Missouri Attorney General Eric Schmitt, along with 23 other states, submitted a comment to Environmental Protection Agency Administrator Michael Regan and the Army Corps of Engineers opposing the Biden Administration’s proposed rule that would revise the Waters of the United States rule and subject Missouri’s farmers and ranchers to strict government regulation.
“Missouri’s farmers and ranchers have been tending to their land for generations – they don’t need yet another federal government land grab that threatens their ability to make a living and provide for their families,” said Attorney General Schmitt. “The Obama-era Waters of the U.S. Rule was a disaster for Missouri’s farmers and ranchers, and my Office will stand firm against any attempt by the Biden Administration to return to that level of government intrusion and overreach.”
In 2015, under the Obama Administration, the EPA and the Army Corps of Engineers issued a sweeping Waters of the U.S. rule that over-interpreted the agencies’ authority and vested regulatory power to the agencies to oversee and regulate a massive amount of the country’s “navigable waters,” which could’ve been interpreted to mean dry creek beds or trickling streams. That rule would’ve granted the federal government authority to regulate massive swaths of Missouri land.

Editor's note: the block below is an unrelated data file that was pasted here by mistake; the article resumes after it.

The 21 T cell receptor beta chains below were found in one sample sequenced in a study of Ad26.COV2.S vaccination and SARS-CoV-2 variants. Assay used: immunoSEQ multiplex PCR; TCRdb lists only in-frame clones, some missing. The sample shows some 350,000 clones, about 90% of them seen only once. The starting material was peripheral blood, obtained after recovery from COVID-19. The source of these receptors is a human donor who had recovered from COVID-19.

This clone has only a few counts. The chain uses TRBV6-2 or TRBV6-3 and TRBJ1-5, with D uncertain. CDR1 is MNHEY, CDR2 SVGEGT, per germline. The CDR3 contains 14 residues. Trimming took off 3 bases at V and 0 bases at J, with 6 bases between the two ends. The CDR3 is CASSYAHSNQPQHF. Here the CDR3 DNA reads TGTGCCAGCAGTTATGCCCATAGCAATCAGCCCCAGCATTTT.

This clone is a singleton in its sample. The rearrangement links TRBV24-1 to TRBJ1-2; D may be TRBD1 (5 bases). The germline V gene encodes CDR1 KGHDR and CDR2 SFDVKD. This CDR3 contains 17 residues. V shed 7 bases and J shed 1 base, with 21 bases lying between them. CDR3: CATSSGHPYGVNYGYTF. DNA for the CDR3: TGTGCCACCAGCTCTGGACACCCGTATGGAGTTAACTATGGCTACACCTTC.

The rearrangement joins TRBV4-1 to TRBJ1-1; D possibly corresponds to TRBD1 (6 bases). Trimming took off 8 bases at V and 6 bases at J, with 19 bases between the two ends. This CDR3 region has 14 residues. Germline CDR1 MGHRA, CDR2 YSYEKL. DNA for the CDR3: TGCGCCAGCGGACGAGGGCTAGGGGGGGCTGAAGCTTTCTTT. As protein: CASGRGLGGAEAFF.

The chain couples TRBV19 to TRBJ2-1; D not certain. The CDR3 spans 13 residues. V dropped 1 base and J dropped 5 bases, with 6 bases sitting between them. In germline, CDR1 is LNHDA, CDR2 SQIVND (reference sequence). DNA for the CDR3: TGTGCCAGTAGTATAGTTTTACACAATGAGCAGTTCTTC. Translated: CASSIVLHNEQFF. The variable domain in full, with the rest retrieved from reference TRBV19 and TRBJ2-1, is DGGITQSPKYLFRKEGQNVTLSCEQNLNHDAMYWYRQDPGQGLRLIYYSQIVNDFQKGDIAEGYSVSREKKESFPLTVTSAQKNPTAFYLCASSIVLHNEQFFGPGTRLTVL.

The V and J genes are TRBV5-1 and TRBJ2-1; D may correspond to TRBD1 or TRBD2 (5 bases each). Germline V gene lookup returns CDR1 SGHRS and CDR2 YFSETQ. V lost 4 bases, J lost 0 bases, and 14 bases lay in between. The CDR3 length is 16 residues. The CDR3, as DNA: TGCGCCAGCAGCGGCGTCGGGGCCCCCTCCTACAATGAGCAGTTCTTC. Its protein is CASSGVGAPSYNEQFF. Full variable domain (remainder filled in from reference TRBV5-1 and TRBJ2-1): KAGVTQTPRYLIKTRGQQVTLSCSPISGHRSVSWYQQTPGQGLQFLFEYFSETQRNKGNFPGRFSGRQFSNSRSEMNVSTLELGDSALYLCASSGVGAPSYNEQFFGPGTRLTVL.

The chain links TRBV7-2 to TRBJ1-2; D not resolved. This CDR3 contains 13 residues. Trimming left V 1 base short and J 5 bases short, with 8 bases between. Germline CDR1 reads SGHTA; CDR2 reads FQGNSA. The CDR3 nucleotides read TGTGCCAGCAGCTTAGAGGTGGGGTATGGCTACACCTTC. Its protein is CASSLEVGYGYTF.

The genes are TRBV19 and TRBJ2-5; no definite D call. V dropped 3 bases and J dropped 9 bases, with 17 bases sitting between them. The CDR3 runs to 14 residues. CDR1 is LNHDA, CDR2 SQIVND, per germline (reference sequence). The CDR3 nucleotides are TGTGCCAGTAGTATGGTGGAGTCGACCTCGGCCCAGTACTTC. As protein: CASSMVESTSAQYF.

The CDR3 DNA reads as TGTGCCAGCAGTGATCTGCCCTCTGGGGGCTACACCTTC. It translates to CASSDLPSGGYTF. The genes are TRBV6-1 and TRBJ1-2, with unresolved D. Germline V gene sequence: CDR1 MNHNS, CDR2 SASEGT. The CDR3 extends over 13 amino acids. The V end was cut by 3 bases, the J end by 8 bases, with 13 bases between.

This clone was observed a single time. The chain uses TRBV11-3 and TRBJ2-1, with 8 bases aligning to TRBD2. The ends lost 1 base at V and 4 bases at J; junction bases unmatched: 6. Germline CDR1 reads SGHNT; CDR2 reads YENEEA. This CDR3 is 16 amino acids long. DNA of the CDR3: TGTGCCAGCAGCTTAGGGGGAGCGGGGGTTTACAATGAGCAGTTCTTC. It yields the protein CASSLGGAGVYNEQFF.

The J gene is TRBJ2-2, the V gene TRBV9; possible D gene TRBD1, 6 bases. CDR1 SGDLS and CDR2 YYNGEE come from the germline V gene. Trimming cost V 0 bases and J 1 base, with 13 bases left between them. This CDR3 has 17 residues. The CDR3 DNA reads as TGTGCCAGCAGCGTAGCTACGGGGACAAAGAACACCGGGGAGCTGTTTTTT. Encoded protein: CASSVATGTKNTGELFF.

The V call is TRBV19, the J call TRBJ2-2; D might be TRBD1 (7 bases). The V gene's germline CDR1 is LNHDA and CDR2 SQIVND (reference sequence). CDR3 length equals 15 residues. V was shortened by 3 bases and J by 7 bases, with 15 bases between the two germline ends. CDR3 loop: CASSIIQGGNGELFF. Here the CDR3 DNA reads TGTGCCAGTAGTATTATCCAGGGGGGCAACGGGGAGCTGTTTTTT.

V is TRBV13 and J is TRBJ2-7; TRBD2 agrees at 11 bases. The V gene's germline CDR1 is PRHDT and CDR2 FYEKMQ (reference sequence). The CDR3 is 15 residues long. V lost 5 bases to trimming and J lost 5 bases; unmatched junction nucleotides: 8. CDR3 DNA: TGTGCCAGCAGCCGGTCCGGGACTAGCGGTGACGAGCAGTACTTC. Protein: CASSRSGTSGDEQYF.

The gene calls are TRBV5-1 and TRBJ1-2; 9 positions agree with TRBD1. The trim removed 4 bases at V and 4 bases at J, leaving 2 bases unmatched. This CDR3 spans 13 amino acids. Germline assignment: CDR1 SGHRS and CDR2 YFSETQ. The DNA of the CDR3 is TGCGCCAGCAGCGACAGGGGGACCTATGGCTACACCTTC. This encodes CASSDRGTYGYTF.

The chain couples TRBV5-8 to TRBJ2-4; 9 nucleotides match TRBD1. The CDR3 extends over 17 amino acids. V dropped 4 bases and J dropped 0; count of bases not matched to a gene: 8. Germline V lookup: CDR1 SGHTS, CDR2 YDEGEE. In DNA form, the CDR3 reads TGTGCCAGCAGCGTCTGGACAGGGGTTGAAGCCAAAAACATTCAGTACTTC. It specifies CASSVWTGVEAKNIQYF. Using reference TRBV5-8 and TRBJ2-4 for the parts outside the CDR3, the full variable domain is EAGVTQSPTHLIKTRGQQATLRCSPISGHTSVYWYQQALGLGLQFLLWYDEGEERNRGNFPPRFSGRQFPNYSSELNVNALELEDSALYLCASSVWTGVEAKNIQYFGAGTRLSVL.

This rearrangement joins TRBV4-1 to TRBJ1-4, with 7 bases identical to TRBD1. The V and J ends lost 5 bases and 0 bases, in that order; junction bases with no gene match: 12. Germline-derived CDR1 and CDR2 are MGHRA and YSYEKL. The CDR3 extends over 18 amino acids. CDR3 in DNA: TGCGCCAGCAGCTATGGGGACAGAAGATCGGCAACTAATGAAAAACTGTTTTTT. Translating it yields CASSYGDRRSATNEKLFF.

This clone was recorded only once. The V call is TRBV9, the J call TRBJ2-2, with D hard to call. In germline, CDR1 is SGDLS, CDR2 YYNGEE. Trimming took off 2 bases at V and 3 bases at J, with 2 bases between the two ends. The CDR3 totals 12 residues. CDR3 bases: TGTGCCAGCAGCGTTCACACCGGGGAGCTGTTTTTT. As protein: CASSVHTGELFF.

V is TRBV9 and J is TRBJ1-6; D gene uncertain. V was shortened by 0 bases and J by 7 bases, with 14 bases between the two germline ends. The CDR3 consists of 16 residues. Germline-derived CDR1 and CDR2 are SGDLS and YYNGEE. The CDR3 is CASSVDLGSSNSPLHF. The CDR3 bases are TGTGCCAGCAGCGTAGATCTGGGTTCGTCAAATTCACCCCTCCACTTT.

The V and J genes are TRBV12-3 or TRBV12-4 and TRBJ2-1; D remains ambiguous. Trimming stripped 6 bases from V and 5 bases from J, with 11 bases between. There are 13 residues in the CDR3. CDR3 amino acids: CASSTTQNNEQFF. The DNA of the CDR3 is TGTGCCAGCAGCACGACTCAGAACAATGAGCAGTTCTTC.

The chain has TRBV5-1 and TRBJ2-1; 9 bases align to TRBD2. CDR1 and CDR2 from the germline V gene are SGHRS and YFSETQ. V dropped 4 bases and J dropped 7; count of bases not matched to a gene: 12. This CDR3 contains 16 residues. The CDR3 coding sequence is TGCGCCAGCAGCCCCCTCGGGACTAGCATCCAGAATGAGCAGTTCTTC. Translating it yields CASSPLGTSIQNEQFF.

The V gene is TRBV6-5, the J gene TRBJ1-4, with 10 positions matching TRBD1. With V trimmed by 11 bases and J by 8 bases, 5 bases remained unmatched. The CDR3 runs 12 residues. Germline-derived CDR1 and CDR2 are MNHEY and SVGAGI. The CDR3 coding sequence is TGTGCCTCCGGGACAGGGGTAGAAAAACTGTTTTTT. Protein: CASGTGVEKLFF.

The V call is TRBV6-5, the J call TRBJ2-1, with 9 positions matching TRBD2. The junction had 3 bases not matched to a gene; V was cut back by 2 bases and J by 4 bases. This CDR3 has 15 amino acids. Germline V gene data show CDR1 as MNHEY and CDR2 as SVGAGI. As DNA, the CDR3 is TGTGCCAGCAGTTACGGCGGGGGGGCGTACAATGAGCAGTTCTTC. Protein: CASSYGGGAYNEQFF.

In 2019, under President Trump, the agencies issued a proposed rule with a revised definition and restrained powers, which was turned into the Navigable Waters Protection Rule in 2020 – that rule was praised by the American Farm Bureau. Now, the Biden Administration is attempting to replace the NWPR to increase the federal government’s authority to regulate waterways in states across the country, including Missouri. Previous rules have been rightly decried by farmers and ranchers in Missouri as nothing more than a federal land grab.
The comment states, “State and local officials understand their local environments’ unique hydrological challenges better than federal regulators. They can respond faster to changing conditions, too. And they are more closely accountable to constituents and stakeholders who have the sense of local needs.”
Further, the comment takes issue with the vague definition of “waters of the U.S.,” stating, “In the Proposed Rule, the Agencies purport to define ‘the waters of the United States’ to include certain categories of waters and wetlands—plus a cryptic category of ‘other waters’—that meet ‘either the relatively permanent standard or the significant nexus standard.’”
Read the full letter by clicking here.
The Missouri Attorney General’s Office in June, 2021, sent a similar letter to the EPA and Army Corps of Engineers opposing a replacement to the NWPR.
(Photo courtesy Missouri Attorney General’s office)